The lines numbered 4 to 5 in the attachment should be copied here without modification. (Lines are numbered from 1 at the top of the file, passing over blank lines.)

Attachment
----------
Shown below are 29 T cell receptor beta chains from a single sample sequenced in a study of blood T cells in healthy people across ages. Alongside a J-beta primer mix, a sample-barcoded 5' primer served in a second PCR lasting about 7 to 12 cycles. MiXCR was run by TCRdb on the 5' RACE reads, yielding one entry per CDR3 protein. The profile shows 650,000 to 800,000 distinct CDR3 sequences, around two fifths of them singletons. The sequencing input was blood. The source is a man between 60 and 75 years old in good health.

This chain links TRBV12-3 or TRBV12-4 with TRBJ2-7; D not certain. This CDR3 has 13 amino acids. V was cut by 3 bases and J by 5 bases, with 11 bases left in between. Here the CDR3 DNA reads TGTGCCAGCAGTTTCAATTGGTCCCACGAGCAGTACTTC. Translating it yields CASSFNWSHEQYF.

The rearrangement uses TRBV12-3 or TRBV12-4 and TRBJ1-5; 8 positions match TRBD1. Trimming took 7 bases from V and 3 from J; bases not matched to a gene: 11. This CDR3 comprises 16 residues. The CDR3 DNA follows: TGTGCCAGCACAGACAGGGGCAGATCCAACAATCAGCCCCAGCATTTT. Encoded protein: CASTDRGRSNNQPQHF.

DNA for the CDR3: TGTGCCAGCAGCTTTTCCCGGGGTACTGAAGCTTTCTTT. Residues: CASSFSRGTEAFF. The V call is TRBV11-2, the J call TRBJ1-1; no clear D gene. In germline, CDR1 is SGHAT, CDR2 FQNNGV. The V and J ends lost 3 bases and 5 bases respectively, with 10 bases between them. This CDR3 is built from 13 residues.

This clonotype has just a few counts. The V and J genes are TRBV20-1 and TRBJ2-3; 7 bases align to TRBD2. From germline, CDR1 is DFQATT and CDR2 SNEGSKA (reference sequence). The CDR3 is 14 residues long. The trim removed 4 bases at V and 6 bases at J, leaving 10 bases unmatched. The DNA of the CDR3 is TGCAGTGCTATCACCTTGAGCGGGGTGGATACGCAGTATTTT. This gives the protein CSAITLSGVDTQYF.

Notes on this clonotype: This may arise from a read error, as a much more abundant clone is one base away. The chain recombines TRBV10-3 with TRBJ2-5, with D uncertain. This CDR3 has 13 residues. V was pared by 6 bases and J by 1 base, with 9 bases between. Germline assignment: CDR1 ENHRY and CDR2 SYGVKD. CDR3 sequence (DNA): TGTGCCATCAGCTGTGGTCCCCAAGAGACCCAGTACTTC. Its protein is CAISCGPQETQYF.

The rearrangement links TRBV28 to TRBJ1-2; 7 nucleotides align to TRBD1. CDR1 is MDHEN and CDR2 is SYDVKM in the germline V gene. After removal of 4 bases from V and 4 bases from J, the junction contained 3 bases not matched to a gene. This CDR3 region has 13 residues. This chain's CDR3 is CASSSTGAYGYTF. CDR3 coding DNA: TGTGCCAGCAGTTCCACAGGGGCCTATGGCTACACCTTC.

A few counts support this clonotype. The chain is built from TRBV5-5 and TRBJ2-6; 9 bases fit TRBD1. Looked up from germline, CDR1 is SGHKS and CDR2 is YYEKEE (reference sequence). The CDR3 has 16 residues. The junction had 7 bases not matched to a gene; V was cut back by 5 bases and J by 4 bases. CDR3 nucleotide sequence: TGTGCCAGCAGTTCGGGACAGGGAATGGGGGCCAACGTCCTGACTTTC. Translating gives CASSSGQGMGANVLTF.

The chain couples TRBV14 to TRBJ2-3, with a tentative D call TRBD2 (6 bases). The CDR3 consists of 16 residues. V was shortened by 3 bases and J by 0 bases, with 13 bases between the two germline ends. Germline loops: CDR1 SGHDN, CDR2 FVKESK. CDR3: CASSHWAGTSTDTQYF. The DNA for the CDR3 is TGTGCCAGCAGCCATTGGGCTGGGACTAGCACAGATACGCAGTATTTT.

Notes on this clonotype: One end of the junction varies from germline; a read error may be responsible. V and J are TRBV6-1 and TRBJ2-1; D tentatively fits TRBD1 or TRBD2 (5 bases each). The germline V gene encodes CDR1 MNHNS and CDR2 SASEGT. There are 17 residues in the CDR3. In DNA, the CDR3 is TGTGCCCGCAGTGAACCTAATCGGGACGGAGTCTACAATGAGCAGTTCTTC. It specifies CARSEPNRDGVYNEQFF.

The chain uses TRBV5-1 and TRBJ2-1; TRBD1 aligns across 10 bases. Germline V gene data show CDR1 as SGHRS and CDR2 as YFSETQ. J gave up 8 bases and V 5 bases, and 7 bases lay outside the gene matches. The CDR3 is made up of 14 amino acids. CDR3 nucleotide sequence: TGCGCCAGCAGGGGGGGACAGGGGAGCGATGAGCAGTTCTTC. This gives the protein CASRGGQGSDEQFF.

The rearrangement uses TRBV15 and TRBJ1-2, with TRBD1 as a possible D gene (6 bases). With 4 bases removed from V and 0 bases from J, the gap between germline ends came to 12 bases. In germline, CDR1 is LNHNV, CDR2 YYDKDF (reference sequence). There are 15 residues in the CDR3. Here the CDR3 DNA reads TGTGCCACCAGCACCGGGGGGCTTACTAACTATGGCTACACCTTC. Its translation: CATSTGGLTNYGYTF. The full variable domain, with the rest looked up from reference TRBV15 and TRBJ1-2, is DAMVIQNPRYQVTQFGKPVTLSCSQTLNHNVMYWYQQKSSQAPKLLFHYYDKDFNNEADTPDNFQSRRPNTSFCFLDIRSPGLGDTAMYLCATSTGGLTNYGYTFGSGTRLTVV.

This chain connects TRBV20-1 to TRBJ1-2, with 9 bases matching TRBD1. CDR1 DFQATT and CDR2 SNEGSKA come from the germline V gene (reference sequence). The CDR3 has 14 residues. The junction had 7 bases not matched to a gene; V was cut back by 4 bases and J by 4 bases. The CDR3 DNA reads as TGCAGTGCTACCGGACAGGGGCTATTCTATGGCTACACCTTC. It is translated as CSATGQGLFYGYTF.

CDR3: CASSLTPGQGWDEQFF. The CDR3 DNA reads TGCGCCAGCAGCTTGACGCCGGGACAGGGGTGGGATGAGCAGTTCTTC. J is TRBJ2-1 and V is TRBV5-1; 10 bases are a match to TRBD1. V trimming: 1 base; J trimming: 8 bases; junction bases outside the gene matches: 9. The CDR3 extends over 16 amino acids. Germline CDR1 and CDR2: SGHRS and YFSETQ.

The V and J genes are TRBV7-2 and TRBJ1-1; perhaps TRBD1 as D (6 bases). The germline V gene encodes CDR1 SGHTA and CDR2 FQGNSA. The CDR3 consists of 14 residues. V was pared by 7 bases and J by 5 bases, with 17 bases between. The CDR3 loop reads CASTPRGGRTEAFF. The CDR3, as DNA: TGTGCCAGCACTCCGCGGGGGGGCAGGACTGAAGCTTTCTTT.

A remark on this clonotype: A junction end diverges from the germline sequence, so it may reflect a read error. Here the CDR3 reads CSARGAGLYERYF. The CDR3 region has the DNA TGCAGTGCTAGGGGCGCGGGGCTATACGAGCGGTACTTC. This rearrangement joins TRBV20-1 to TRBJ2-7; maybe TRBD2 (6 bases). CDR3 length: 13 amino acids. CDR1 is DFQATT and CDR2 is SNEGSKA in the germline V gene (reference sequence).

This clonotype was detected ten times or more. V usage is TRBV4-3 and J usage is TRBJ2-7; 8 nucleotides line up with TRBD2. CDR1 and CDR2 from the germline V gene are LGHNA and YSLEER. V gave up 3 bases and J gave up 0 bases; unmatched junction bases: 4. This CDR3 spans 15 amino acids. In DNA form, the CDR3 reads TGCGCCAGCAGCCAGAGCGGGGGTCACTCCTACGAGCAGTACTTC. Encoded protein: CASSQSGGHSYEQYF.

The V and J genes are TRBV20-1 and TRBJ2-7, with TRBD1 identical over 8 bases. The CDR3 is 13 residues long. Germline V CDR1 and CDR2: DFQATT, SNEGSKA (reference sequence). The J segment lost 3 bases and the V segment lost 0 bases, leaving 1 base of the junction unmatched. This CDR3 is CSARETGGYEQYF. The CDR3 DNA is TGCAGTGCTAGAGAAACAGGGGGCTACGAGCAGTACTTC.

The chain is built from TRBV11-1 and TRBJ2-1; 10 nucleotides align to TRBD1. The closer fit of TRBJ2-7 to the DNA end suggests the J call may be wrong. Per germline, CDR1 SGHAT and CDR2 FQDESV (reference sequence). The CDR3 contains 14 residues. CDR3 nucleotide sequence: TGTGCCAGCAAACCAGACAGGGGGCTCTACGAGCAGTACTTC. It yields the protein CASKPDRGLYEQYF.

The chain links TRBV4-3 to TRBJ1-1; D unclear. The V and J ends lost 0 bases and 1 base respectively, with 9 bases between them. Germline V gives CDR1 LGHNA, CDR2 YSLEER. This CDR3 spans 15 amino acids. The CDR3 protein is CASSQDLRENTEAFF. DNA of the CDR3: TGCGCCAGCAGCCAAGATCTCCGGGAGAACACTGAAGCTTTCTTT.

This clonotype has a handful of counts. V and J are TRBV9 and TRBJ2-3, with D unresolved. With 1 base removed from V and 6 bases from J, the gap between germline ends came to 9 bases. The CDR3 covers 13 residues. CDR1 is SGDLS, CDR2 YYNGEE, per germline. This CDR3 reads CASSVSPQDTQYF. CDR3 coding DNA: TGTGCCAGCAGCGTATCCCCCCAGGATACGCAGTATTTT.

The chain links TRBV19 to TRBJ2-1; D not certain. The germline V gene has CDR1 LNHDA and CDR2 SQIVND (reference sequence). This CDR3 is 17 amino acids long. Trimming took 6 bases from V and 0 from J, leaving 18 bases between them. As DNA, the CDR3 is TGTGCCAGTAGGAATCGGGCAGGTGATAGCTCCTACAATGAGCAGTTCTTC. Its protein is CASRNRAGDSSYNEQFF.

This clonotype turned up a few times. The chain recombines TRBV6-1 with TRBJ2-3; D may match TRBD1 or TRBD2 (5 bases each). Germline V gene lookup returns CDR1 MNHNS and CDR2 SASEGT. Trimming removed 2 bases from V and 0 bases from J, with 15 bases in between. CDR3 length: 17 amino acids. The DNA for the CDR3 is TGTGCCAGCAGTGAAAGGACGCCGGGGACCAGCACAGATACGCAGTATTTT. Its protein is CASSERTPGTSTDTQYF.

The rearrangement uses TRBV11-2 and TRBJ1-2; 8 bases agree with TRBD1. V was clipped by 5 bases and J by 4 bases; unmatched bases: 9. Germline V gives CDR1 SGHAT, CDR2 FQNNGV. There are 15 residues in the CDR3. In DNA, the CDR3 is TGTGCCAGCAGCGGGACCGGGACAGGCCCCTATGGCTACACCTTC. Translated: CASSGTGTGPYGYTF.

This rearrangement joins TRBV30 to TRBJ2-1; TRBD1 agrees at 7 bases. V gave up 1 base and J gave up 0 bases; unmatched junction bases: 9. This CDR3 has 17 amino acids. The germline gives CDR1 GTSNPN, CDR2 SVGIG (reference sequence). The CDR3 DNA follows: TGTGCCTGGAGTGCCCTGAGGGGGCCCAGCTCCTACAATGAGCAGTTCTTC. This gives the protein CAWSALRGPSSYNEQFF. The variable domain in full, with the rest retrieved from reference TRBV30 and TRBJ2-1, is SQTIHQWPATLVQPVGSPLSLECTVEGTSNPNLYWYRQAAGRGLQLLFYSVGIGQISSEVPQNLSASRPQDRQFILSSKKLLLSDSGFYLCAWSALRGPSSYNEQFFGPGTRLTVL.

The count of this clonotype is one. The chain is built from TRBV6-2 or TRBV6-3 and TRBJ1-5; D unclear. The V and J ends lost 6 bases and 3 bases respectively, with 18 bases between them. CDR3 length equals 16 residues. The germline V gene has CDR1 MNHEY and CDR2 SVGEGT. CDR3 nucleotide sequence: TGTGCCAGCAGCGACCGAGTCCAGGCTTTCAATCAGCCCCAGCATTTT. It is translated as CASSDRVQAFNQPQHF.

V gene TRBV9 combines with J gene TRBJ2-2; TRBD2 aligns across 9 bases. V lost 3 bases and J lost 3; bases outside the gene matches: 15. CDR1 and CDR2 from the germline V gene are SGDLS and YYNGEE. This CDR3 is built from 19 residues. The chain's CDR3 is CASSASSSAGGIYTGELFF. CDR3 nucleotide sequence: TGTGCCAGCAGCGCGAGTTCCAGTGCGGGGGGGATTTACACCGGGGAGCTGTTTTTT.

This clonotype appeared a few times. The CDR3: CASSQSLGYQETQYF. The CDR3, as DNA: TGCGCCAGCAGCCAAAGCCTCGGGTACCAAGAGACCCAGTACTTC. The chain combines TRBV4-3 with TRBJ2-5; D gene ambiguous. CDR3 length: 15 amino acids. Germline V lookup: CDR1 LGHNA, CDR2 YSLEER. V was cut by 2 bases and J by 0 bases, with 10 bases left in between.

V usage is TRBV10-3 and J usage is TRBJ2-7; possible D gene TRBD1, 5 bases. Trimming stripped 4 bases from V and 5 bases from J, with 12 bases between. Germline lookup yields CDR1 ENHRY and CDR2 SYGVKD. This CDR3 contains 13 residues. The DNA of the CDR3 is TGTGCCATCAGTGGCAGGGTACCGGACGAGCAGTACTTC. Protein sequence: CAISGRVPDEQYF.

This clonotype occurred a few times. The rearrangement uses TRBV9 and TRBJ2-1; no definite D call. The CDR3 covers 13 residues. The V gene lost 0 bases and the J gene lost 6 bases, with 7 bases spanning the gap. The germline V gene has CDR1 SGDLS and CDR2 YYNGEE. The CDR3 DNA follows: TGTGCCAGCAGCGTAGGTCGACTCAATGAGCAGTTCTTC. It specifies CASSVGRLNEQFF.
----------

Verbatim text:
DNA for the CDR3: TGTGCCAGCAGCTTTTCCCGGGGTACTGAAGCTTTCTTT. Residues: CASSFSRGTEAFF. The V call is TRBV11-2, the J call TRBJ1-1; no clear D gene. In germline, CDR1 is SGHAT, CDR2 FQNNGV. The V and J ends lost 3 bases and 5 bases respectively, with 10 bases between them. This CDR3 is built from 13 residues.

This clonotype has just a few counts. The V and J genes are TRBV20-1 and TRBJ2-3; 7 bases align to TRBD2. From germline, CDR1 is DFQATT and CDR2 SNEGSKA (reference sequence). The CDR3 is 14 residues long. The trim removed 4 bases at V and 6 bases at J, leaving 10 bases unmatched. The DNA of the CDR3 is TGCAGTGCTATCACCTTGAGCGGGGTGGATACGCAGTATTTT. This gives the protein CSAITLSGVDTQYF.